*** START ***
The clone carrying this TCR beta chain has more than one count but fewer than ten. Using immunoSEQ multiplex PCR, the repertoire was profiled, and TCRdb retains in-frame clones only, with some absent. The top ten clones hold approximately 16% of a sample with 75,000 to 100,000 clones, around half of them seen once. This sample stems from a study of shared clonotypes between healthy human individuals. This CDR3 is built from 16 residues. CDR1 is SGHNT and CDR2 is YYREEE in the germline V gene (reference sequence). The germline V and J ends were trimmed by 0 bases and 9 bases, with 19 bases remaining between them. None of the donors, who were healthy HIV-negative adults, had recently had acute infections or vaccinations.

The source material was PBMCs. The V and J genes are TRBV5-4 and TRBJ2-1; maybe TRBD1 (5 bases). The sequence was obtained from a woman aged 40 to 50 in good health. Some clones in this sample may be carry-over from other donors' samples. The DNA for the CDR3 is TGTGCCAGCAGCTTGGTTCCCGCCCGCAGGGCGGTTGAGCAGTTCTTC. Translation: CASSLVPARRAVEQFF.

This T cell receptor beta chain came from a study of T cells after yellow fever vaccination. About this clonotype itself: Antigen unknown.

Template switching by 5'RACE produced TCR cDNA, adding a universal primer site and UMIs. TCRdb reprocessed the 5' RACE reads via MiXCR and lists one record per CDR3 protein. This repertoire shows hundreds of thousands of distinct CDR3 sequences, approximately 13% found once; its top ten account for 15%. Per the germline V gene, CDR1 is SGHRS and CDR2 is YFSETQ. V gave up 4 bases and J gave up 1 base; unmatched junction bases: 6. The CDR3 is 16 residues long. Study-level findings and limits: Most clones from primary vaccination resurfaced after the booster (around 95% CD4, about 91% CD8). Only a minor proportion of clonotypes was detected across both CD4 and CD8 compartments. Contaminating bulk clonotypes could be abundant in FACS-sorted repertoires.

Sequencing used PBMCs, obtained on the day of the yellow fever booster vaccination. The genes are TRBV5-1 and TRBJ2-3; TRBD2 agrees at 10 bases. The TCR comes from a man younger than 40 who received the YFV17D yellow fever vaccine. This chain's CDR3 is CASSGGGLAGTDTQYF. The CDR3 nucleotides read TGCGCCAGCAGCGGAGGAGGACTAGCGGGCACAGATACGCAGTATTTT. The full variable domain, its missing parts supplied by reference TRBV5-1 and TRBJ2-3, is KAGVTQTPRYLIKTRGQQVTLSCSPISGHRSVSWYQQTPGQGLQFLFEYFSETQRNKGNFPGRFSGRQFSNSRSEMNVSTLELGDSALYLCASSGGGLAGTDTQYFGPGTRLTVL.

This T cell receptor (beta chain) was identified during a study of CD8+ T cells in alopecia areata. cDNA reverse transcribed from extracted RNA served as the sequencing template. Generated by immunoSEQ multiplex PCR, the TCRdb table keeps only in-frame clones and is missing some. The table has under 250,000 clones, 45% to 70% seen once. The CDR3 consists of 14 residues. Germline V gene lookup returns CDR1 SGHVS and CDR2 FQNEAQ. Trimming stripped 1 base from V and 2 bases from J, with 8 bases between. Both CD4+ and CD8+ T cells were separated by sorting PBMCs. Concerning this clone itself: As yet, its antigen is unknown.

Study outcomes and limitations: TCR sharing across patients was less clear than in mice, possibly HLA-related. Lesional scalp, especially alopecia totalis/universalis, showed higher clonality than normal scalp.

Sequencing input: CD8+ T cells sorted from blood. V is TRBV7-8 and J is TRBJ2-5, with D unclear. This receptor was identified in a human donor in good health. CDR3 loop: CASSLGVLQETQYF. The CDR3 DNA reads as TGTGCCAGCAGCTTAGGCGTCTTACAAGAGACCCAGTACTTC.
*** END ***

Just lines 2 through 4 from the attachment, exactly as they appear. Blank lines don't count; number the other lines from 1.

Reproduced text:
The source material was PBMCs. The V and J genes are TRBV5-4 and TRBJ2-1; maybe TRBD1 (5 bases). The sequence was obtained from a woman aged 40 to 50 in good health. Some clones in this sample may be carry-over from other donors' samples. The DNA for the CDR3 is TGTGCCAGCAGCTTGGTTCCCGCCCGCAGGGCGGTTGAGCAGTTCTTC. Translation: CASSLVPARRAVEQFF.

This T cell receptor beta chain came from a study of T cells after yellow fever vaccination. About this clonotype itself: Antigen unknown.

Template switching by 5'RACE produced TCR cDNA, adding a universal primer site and UMIs. TCRdb reprocessed the 5' RACE reads via MiXCR and lists one record per CDR3 protein. This repertoire shows hundreds of thousands of distinct CDR3 sequences, approximately 13% found once; its top ten account for 15%. Per the germline V gene, CDR1 is SGHRS and CDR2 is YFSETQ. V gave up 4 bases and J gave up 1 base; unmatched junction bases: 6. The CDR3 is 16 residues long. Study-level findings and limits: Most clones from primary vaccination resurfaced after the booster (around 95% CD4, about 91% CD8). Only a minor proportion of clonotypes was detected across both CD4 and CD8 compartments. Contaminating bulk clonotypes could be abundant in FACS-sorted repertoires.